Finally, the isolation approach doesn’t lend itself easily to automation and policy-based administration. It is also not possible to dedicate storage devices to SQL Server VMs in this manner in most Cloud or Infrastructure as a Service environments. To make automation and policy-based administration possible, you need standardization and you need to share multiple data stores among many VMs. This then allows you to leverage the features of VMware vSphere to ensure quality of service and fairness of IO performance between the many SQL VMs if there is any contention.

The example in Figure 6.19 shows two SQL Server VMs sharing the same data stores for the different types of Windows OS and SQL disks. This layout allows the SQL VM’s performance to be balanced with a standardized data store size and allows for easier automation and policy-drive provisioning and load balancing. Because the data stores are shared, VMware Storage IO Control can ensure fairness of IO and quality of service for IO performance between the multiple SQL VMs.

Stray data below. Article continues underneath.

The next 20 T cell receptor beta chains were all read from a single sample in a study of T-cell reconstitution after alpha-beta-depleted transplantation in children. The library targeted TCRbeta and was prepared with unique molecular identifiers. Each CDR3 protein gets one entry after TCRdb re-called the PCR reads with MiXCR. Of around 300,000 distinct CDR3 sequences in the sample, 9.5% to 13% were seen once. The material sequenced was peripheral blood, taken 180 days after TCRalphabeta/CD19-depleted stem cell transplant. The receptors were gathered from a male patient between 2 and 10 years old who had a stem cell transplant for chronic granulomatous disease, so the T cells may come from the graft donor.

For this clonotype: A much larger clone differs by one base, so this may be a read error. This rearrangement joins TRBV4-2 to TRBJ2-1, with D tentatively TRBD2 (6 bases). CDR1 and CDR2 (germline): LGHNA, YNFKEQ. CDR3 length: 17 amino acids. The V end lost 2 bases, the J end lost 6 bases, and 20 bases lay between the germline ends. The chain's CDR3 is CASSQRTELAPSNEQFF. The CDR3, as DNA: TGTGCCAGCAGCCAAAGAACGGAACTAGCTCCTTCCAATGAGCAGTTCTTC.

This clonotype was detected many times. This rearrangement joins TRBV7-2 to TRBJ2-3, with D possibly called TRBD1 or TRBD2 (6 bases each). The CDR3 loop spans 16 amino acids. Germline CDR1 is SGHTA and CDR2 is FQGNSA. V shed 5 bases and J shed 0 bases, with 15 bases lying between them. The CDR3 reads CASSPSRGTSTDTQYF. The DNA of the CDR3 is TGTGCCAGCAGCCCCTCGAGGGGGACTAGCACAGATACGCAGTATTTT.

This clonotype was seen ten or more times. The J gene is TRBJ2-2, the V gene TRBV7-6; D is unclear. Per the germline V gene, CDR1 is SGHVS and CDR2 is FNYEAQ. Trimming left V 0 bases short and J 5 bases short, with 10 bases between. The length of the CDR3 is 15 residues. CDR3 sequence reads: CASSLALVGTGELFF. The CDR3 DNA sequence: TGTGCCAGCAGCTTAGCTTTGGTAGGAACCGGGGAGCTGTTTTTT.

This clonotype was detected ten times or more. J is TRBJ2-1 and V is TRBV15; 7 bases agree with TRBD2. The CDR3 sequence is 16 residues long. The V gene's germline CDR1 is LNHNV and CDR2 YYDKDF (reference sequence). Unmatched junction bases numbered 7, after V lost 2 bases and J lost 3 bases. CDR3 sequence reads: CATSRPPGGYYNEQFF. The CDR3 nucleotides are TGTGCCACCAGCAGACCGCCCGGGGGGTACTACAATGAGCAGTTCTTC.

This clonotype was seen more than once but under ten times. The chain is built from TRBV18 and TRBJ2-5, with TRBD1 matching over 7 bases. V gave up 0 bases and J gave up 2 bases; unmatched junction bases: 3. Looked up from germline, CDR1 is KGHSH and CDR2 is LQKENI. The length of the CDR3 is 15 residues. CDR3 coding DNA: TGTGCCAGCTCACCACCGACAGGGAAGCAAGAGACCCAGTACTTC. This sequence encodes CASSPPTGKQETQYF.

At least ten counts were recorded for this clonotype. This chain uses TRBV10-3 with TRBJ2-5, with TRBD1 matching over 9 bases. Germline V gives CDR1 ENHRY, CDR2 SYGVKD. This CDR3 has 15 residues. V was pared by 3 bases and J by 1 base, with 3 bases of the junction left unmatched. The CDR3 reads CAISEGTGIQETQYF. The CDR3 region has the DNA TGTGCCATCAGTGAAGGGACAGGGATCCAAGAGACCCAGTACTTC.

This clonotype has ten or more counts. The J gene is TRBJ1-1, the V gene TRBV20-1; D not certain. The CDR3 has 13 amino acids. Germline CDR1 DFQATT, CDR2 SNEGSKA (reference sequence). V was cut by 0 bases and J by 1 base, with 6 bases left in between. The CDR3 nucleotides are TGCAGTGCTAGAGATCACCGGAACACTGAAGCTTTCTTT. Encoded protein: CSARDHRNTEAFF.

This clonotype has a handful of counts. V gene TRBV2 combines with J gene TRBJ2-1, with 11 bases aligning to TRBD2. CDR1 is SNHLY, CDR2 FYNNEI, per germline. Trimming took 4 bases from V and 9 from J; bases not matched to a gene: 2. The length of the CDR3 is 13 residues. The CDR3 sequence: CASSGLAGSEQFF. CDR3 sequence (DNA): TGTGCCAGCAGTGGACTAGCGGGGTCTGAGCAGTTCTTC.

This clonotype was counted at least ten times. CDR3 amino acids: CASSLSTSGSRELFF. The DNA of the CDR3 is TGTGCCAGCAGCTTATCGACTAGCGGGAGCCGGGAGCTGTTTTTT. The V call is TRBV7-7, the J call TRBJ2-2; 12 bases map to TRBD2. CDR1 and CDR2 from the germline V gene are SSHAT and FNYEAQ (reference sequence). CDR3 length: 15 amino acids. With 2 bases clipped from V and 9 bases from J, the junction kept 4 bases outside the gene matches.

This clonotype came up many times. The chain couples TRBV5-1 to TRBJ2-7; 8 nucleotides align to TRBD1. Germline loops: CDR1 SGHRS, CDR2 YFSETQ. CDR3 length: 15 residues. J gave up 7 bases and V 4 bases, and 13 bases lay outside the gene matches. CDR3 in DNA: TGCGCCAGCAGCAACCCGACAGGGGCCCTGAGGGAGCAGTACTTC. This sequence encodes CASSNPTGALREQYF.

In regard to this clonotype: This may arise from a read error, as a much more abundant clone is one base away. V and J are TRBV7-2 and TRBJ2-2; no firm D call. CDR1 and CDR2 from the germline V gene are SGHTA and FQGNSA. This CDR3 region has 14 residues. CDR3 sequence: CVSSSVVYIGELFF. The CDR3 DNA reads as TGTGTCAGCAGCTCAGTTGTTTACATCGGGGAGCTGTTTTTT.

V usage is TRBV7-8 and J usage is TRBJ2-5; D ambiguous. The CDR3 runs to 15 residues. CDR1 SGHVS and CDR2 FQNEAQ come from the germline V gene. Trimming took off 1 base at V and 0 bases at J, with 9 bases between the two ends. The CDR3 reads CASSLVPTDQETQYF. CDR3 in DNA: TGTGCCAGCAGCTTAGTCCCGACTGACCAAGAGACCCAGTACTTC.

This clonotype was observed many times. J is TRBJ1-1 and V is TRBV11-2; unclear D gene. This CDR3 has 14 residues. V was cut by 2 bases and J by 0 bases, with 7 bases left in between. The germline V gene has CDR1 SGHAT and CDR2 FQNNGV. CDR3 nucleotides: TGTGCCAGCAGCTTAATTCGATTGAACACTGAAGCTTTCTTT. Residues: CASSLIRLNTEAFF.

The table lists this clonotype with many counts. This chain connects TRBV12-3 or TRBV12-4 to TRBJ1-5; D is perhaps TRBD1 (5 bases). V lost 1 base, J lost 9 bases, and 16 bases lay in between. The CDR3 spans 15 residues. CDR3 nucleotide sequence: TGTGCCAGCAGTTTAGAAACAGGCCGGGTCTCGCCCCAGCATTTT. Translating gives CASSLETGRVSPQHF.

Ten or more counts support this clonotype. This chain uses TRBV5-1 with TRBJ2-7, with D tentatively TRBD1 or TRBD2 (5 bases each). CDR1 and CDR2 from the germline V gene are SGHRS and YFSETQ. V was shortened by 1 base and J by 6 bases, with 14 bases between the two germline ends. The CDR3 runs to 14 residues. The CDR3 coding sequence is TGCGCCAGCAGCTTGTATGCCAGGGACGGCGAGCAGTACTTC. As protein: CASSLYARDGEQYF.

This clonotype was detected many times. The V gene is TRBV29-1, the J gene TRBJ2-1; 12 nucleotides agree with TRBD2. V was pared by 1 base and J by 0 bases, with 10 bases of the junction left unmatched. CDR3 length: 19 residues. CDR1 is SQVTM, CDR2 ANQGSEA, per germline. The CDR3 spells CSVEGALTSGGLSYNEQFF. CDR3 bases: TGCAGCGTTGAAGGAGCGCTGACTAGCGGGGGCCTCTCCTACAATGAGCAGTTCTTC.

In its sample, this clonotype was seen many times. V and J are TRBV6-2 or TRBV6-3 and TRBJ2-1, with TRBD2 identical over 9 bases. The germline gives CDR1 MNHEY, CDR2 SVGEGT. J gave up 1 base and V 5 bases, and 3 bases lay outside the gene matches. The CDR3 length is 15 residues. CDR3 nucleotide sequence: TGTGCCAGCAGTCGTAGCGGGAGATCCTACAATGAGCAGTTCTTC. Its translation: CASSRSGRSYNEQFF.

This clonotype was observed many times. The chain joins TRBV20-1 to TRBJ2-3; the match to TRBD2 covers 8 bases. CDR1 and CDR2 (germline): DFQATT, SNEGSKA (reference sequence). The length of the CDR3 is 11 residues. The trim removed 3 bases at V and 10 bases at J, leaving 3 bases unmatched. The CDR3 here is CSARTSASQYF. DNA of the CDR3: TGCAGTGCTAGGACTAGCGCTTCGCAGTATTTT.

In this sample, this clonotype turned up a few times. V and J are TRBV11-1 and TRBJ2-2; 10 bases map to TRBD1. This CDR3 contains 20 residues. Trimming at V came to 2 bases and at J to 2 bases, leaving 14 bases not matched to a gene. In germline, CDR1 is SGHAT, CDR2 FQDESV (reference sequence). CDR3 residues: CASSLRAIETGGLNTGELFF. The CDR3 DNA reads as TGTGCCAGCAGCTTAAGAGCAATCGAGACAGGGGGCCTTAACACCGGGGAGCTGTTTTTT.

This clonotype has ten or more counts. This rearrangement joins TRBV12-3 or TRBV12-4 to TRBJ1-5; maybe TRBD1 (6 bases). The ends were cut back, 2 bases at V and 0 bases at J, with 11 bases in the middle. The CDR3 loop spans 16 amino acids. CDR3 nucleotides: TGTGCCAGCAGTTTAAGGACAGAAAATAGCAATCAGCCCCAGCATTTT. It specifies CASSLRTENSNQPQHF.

SQL Failover Cluster Instance Storage Layout

In this section we have shown how you can efficiently lay out your virtual machine storage for SQL and use fewer LUNs than you have VMDKs, while balancing performance requirements. This is possible when using standalone instances or when using AlwaysOn Availability Groups. However, when using SQL AlwaysOn Failover Cluster Instances, you must use pRDMs and therefore bypass the VMFS data store and the ability to share LUNs, as Figure 6.20 illustrates.

Figure 6.20

Figure 6.20 SQL AlwaysOn Failover Cluster Instance storage layout.

For this reason and for reduced management overheads and complexity, we recommend the use of AlwaysOn Availability Groups over Failover Cluster Instances where possible.